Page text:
Like most of us, the U.S. Army is trying to shed weight before the summer hits, with plans to unveil a new lightweight .50-caliber machine gun within the next few months. Although it will likely take another year to move beyond the prototype stage and into production, the weapon’s engineers are already lauding its versatility and lean muscle.
These developments spell big changes for the M2 .50-cal model, which has the longest active service record of any weapon in the U.S. Army arsenal. The M2 and its successor, the M2A1 — a more reliable and durable model than the original — have been used on American tanks, ships, helicopters, and Humvees since the .50-cal debuted in 1933. That’s 83 years, six wars, and a whole lot of lead put downrange.
But it’s time for a tune-up, and a pretty significant one at that. The new .50-cal will only weigh 60 pounds — 26 lighter than the current 86-pound models — but will pack the same punch. It’ll be far easier to handle and give gunners an unprecedented combination of strength, speed, and agility. It’s like upgrading from the family sedan to a Corvette, except this isn’t a car. It’s a death machine.
The key upgrade involves the gun’s body, which is made of significantly lighter titanium than current models. This new material will provide troops with the nimble power that is key when transporting, mounting, and firing weapons against enemy forces. Gunners on helicopters, Humvees, and tanks will especially benefit from this newfound agility since it will be far easier to shift fire from a moving vehicle.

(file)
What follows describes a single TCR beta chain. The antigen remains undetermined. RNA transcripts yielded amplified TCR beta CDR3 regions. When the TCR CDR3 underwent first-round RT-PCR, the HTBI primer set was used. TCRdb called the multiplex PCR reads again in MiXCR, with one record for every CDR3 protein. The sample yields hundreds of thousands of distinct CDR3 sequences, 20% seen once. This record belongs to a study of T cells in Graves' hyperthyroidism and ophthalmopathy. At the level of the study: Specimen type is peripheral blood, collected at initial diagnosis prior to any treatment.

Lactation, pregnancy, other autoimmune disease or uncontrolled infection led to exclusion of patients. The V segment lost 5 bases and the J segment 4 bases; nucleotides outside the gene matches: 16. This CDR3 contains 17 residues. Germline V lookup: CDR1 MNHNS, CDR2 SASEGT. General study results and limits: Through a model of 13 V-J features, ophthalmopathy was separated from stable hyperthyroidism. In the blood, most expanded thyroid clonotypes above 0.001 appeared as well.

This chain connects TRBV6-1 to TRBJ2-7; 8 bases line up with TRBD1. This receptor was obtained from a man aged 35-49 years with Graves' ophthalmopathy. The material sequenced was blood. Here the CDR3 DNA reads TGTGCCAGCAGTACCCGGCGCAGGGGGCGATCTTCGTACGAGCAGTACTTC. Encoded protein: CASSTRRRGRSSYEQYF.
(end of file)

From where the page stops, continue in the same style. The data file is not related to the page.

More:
There is, however, a catch. This lightweight .50-cal still needs to be built and thoroughly tested, leaving plenty of room for alteration and speculation. Despite the uncertainty, Army officials like Lt. Col. Paul Alessio, product manager for Crew Served Weapons, are confident this is the first of many major upgrades to come.
In an interview with Scout Warrior, Alessio said the Army also has plans to develop advanced lightweight, caseless ammunition, a lighter barrel, new fire control technology, and new optics — including a laser rangefinder, which uses the speed of light to identify exact target distances — for the improved .50-cal. Alessio estimates these features will be battle-ready within the next 5-10 years.
Worth the wait? Absolutely.
Read the Original Article at Task and Purpose